The secret to leaf forever: Mechanisms controlling simple leaf development (Nature Plants)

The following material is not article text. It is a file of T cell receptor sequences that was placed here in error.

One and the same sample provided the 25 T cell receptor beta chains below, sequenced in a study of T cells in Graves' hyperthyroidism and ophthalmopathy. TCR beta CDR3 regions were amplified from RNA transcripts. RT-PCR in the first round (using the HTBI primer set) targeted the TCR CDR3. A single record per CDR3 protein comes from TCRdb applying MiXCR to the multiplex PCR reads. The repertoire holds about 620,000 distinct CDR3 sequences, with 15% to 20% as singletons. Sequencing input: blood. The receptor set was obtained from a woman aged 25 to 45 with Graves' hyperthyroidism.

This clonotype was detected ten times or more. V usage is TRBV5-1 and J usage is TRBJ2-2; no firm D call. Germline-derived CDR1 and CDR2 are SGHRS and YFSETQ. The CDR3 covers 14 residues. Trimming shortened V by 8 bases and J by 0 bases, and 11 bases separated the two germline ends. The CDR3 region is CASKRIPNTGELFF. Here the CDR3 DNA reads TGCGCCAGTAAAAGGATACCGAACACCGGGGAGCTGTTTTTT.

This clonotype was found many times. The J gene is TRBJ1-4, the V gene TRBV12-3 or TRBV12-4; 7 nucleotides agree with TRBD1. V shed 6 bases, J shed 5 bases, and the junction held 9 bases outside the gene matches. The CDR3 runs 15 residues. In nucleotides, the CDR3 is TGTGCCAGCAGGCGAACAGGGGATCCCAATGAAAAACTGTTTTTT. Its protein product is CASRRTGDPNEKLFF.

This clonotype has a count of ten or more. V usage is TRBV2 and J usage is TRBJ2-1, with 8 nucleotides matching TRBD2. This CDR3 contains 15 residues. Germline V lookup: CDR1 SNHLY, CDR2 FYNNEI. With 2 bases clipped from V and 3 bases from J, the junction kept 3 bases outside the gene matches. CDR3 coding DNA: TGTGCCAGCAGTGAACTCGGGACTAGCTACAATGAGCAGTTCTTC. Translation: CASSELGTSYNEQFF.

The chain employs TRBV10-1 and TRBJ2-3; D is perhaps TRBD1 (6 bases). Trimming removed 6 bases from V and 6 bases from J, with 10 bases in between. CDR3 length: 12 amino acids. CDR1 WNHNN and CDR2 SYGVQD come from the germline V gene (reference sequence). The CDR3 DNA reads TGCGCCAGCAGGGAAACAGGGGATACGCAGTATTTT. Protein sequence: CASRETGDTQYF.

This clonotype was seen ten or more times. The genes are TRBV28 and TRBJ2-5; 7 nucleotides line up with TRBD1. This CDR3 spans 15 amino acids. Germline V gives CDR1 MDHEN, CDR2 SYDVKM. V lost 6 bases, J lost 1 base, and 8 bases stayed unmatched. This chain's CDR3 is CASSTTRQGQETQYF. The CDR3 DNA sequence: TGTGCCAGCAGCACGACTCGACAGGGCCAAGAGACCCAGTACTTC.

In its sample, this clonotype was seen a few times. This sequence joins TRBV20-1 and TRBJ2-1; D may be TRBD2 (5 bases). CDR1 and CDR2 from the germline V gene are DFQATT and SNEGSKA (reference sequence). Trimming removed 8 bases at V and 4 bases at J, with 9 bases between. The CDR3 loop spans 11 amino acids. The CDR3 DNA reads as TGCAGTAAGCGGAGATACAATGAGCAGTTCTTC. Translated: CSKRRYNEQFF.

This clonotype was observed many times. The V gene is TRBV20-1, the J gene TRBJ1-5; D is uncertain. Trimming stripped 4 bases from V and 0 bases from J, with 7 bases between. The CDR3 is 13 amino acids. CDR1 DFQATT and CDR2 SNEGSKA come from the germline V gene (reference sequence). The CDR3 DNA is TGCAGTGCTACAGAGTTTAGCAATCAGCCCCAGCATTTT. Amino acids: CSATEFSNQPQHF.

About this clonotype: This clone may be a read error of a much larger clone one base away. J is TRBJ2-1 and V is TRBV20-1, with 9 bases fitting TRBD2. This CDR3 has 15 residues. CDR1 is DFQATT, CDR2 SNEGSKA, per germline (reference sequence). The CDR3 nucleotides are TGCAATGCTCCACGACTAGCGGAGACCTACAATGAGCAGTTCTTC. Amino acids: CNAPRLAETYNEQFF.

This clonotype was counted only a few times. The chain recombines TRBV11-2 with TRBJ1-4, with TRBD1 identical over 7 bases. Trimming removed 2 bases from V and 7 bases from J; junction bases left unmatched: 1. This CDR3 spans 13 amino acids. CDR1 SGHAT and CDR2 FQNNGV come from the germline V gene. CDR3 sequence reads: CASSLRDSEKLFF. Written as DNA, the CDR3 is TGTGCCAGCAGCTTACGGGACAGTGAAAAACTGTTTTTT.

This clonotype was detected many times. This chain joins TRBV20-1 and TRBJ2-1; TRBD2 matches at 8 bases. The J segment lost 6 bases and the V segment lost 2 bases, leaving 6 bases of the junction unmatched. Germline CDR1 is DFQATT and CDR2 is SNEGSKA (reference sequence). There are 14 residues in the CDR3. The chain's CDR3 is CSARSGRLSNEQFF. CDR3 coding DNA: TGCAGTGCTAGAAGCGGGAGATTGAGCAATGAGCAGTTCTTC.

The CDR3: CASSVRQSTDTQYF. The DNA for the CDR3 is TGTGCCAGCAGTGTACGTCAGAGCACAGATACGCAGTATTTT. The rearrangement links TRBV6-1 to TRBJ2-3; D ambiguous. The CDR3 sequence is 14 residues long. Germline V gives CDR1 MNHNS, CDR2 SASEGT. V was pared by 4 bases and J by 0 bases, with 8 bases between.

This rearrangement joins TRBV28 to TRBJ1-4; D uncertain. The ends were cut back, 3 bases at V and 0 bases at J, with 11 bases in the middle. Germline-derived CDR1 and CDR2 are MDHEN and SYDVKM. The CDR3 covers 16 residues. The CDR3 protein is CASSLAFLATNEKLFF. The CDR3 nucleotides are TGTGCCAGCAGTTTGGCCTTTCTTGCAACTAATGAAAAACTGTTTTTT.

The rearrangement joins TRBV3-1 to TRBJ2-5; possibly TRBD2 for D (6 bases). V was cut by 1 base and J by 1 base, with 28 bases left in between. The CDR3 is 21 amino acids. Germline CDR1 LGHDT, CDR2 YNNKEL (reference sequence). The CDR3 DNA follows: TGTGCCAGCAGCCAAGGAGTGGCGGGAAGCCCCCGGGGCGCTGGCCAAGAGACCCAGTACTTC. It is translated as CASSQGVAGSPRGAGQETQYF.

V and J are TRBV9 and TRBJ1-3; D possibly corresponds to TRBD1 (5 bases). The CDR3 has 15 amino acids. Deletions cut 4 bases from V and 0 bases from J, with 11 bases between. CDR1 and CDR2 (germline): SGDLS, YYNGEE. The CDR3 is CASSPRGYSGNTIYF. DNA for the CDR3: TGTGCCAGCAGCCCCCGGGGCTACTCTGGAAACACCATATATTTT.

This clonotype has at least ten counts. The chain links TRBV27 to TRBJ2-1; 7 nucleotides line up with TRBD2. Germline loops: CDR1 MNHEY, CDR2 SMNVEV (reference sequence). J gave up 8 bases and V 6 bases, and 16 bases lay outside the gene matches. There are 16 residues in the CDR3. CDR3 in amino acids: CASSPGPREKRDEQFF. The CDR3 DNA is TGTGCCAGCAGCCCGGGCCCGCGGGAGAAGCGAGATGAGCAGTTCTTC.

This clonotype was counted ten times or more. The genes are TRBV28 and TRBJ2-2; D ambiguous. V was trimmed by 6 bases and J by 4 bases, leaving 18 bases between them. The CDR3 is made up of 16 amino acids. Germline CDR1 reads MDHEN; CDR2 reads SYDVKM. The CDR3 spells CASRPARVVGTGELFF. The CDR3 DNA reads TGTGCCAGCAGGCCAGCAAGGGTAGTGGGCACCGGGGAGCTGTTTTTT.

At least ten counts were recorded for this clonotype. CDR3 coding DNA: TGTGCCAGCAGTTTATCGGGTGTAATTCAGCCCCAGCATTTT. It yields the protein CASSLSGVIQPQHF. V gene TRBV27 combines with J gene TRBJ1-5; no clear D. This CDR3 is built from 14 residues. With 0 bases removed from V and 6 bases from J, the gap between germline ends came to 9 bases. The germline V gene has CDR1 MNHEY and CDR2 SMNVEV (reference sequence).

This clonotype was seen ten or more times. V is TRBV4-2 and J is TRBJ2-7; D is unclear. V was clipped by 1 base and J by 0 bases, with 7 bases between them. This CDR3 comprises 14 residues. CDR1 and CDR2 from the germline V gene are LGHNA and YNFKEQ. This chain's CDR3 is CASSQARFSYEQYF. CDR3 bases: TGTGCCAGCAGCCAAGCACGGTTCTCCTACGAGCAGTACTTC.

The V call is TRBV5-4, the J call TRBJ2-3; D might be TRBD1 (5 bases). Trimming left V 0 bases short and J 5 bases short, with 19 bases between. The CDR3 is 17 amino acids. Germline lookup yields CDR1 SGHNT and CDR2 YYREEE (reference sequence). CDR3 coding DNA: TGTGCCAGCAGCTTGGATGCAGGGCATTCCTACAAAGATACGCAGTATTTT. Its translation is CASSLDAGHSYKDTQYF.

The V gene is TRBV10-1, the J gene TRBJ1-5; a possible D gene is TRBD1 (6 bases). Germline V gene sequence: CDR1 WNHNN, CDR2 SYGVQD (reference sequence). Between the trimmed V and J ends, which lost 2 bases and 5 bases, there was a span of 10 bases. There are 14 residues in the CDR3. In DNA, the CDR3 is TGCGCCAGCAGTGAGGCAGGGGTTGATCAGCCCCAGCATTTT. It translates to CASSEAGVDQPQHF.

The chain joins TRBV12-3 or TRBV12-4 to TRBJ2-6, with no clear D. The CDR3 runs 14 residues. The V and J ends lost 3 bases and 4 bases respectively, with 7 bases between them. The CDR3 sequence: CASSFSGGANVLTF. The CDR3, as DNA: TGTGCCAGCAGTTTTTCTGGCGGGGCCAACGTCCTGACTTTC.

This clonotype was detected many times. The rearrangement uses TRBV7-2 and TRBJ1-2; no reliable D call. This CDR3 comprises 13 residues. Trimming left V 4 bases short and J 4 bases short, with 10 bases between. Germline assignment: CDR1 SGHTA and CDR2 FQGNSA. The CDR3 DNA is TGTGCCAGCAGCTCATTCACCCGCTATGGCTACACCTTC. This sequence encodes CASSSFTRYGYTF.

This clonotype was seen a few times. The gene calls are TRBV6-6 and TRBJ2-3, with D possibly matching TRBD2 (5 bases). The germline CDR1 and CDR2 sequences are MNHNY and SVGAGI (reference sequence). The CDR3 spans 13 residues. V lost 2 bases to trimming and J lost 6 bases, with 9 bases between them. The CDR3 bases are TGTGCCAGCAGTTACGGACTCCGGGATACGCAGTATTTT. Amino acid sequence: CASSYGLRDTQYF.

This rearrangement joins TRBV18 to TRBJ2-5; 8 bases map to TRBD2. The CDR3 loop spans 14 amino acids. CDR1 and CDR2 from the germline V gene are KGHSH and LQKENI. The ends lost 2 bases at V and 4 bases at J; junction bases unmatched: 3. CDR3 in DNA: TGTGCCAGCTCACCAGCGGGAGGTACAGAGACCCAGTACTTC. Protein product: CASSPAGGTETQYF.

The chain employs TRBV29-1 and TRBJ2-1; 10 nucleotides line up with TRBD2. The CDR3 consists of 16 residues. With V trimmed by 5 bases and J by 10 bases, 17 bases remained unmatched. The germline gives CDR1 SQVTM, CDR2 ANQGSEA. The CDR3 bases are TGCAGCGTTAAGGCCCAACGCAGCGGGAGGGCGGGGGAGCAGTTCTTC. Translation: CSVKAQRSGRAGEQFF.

The final shape of a leaf is a consequence of differential growth at its margins. Simple (or lightly serrated) leaves result from limited growth in the margins, while compound leaves result from a constant initiation of leaflets. A recent work by Challa, Rath, and colleagues dissected the regulatory network controlling leaf shape. Two modules control the growth at the leaf margin, one involving CINCINNATA-like TCP (CIN-TCP) and the other that includes some class-II KNOTTED1-LIKE (KNOX-II) transcription factors. Mutants affected in any of these modules display deep serrations in the leaves. The combined suppression of the CIN-TPC and KNOX-II modules causes the continued emergence of leaflets, resembling a compound leaf. In this background, the inactivation of both CIN-TCP and the KNOX-II modules allows the enhanced activity of KNOX-I genes (KNAT2, KNAT6) and CUC2. This circuit restores meristematic features in the leaf margins and causes the emergence of leaflets. The absence of the suppression modules confers indeterminate growth features to the leaves. (Summary by Humberto Herrera-Ubaldo @herrera_h) Nature Plants 10.1038/s41477-021-00965-3